Though the performance is not secured by a penalty, still the covenant may be susceptible of a two fold remedy, when by it there is created a debt, that is an obligation to pay a sum of money. A debt may be created by a contract, even of a vendor of land. Suppose, for instance, J. S. contracts by deed, to convey lands to J. N. in three months, or at his election in lieu thereof to pay J. N. $100 at the expiration of a farther term of three months after the first;-during the first three months, the covenantor may either convey land or

pay money, and his contract creates no debt; but on failure to convey the land in three months, the obligation becomes single and absolute to pay money; the debt first accrues from that time. 23 Pick. 299.

When the contract neither subjects to a penalty nor creates a debt, still the breach of such contract gives a right of action to recover the damages sustained by such breach; if the contract be under seal, an action of covenant; if it be not under seal, an action of assumpsit.



1. General rule as to what is a condition precedent.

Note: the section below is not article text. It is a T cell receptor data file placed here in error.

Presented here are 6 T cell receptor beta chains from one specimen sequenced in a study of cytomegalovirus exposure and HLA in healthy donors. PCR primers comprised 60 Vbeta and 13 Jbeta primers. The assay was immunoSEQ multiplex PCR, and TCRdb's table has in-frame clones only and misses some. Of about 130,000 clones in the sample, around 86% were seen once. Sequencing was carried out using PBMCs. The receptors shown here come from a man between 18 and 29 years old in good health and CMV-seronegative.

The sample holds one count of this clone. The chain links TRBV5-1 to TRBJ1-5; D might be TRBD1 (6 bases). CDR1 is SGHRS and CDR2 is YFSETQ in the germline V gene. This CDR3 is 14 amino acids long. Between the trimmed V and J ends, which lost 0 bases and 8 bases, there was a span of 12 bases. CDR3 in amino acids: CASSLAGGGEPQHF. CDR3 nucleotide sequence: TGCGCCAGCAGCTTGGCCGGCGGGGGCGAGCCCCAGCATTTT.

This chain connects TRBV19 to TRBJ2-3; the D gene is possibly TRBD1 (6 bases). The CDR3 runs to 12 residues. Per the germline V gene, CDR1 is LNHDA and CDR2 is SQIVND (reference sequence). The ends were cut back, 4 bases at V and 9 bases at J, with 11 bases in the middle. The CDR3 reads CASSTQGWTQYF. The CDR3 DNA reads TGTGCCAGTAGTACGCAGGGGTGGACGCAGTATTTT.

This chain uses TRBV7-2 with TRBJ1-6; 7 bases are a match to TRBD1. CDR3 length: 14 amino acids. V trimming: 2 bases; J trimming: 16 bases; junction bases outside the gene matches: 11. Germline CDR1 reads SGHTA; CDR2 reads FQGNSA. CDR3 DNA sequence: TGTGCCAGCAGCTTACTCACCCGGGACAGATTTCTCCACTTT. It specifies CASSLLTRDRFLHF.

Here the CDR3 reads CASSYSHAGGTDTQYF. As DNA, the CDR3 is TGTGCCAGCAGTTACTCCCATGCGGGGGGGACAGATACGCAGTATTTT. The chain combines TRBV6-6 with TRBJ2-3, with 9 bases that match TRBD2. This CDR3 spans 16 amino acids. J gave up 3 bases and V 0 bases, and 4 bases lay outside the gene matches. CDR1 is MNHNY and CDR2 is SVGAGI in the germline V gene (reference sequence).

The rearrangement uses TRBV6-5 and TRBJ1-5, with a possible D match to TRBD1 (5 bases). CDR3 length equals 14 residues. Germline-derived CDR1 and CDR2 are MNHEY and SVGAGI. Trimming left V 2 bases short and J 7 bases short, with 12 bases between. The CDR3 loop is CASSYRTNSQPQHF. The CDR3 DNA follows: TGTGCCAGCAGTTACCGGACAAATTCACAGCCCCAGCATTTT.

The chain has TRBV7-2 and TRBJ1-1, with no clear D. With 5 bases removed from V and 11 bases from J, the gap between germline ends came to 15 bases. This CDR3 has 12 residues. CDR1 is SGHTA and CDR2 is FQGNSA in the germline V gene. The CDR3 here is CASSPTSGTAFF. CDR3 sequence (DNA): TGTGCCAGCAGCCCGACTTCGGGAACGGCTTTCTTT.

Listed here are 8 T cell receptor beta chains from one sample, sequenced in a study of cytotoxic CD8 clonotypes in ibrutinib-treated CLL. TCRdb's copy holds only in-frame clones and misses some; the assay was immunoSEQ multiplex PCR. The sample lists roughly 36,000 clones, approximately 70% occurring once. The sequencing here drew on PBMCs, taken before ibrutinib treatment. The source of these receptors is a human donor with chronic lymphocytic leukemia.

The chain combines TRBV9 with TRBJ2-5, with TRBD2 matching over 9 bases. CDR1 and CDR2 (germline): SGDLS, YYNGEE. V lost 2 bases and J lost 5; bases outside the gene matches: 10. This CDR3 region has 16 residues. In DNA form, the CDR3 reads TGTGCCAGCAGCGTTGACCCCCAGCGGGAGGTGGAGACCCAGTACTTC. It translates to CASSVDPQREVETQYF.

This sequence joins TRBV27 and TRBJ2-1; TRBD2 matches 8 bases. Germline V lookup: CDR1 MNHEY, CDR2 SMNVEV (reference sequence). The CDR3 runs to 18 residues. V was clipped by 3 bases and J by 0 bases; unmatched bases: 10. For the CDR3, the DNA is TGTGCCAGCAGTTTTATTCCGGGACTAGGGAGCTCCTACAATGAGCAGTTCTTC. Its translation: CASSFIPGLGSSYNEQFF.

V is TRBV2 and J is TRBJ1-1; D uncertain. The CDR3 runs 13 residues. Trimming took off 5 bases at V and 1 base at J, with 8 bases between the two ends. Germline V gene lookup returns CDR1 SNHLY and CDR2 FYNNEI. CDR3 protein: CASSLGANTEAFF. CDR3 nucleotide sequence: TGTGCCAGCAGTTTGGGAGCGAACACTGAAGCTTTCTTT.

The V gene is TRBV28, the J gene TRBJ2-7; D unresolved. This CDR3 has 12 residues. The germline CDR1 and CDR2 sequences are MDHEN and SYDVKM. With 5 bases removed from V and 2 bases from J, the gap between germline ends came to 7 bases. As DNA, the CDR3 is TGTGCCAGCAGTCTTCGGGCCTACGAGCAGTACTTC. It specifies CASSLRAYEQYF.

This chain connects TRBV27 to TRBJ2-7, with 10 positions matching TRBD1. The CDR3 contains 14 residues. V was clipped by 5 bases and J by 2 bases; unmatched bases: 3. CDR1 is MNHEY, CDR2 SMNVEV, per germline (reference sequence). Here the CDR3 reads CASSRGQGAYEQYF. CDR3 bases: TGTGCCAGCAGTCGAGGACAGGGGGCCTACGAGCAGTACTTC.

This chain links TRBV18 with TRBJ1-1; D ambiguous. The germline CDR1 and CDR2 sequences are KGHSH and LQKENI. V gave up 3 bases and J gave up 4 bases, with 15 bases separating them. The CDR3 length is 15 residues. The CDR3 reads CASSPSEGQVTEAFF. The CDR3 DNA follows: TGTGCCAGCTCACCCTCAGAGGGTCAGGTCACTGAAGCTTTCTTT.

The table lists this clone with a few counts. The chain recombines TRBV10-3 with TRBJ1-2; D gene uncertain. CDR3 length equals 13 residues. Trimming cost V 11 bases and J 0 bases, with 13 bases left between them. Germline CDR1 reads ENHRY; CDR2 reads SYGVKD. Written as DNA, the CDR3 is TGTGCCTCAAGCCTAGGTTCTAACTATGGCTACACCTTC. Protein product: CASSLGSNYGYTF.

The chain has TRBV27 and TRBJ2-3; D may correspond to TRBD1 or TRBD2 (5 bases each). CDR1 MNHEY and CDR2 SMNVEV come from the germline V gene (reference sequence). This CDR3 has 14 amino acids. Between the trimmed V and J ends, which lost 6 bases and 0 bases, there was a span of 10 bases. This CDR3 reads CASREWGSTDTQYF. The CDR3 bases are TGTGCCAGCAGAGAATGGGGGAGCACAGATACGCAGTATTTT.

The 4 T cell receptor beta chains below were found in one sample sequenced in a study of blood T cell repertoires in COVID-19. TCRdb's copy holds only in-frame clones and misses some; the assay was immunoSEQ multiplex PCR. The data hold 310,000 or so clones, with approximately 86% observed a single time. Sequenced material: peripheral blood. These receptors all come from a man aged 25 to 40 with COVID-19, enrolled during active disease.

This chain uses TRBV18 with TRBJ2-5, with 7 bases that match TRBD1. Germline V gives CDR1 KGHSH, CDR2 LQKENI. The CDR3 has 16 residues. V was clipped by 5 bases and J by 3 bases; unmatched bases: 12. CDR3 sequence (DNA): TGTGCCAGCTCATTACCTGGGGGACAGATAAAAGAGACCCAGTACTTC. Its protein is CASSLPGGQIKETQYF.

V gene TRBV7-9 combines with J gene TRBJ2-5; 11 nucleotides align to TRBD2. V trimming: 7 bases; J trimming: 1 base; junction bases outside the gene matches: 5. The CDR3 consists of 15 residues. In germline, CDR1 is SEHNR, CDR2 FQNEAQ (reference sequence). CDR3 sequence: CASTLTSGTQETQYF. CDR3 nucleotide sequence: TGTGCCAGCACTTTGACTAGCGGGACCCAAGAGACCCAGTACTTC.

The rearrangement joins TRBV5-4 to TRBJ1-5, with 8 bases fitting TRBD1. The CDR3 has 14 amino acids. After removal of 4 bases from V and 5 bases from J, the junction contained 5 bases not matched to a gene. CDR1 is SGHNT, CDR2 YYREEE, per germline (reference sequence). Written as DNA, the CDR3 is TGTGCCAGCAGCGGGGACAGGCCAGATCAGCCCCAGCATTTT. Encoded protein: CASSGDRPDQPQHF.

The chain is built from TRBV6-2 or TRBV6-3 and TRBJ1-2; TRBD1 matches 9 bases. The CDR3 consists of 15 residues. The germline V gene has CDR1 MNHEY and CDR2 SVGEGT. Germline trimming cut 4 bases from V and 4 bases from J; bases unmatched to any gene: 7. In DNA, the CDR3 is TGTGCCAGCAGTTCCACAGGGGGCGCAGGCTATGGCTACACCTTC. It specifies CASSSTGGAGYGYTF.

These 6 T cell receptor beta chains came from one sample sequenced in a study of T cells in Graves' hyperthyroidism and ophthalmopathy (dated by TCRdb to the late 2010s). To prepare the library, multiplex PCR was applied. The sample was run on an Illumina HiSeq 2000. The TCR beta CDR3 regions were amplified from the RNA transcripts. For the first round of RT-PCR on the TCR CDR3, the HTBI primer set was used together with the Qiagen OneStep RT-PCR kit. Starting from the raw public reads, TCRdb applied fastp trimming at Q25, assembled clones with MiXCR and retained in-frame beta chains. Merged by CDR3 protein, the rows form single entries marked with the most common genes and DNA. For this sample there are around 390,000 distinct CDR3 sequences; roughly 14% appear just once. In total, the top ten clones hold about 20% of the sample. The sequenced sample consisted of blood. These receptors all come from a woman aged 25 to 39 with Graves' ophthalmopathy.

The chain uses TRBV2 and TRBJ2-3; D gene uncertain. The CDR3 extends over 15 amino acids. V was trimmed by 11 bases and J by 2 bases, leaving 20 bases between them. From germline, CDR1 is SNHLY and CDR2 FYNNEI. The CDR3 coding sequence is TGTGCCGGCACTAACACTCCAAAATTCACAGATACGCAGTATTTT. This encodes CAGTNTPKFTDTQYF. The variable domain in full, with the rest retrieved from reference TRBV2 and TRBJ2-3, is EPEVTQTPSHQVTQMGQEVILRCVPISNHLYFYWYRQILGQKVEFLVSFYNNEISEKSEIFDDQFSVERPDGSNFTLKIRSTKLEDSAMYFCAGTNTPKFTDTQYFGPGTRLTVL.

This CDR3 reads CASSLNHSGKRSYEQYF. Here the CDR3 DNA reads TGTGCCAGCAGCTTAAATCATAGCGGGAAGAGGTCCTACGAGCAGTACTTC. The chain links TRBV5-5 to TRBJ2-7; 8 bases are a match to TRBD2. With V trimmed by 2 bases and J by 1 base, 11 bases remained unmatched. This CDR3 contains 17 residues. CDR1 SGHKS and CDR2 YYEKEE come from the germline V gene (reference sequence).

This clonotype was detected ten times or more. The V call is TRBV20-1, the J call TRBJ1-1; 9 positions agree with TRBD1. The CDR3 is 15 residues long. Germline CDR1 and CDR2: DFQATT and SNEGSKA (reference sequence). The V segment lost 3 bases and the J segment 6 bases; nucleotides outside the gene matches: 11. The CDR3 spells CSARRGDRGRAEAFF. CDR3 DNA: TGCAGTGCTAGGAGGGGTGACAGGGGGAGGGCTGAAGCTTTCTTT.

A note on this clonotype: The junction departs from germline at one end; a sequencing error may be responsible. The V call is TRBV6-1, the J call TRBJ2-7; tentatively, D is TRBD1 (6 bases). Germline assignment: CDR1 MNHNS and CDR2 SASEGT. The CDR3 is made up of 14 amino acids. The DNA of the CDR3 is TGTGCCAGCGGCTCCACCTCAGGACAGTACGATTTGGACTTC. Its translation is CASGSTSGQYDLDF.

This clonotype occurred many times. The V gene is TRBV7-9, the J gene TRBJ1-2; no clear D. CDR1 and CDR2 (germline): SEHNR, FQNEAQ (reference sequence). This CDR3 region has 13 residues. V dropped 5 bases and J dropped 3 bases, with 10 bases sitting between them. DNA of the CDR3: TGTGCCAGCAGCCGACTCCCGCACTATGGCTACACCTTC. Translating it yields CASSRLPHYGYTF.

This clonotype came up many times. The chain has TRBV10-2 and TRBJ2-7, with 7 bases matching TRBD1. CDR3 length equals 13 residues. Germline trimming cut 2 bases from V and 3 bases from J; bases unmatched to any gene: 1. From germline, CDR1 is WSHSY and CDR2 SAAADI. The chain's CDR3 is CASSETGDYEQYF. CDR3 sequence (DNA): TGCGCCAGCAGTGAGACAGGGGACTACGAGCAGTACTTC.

The old doctrine, the injurious tendency of which was noticed in Thomas v. Cadwallader, Willes 496, has ceased to prevail; the opinion expressed in Kingston v. Preston, Dougl. 689, has become the rule. 8 T. R. 371. It depends, says Lord Ellenborough, not on any formal arrangement of the words but on the reason and sense of the thing, as it is to be collected from the whole contract, whether of two things reciprocally stipulated to be done, the performance of the one does in sense and reason depend upon the performance of the other. Ritchie v. Atkinson, 10 East 306. In the language of Tindal, C. J. the question whether covenants are to be held dependent or independent of each other, is to be determined by the intention and meaning of the parties as it appears on the instrument and by the application of common sense to each particular case; to which intention, when once discovered, all technical forms of expression must give way. Stavers v. Curling, 3 Bingh. N. C. 355; 32 Eng. Com. Law Rep. 159. This general rule is now well established both in England and the United States. Glaholm v. Hays, 2 Man. & Grang. 267; 40 Eng. Com. Law Rep. 364; Fishmongers Co. v. Robertson, 5 Man. & Grang. 197; 44 Eng. Com. Law Rep. 112; Ollive v. Booker, 1 W. H. & G. 423; Macintosh v. Midland Railway, 14 M. & W. 548; Jowett v. Spencer, 1 W. H. & G. 647; Grey &c. v. Friar, 15 Adol. & El. N. S. 912; 69 Eng. Com. Law Rep. 912; Friar v. Grey &c. 5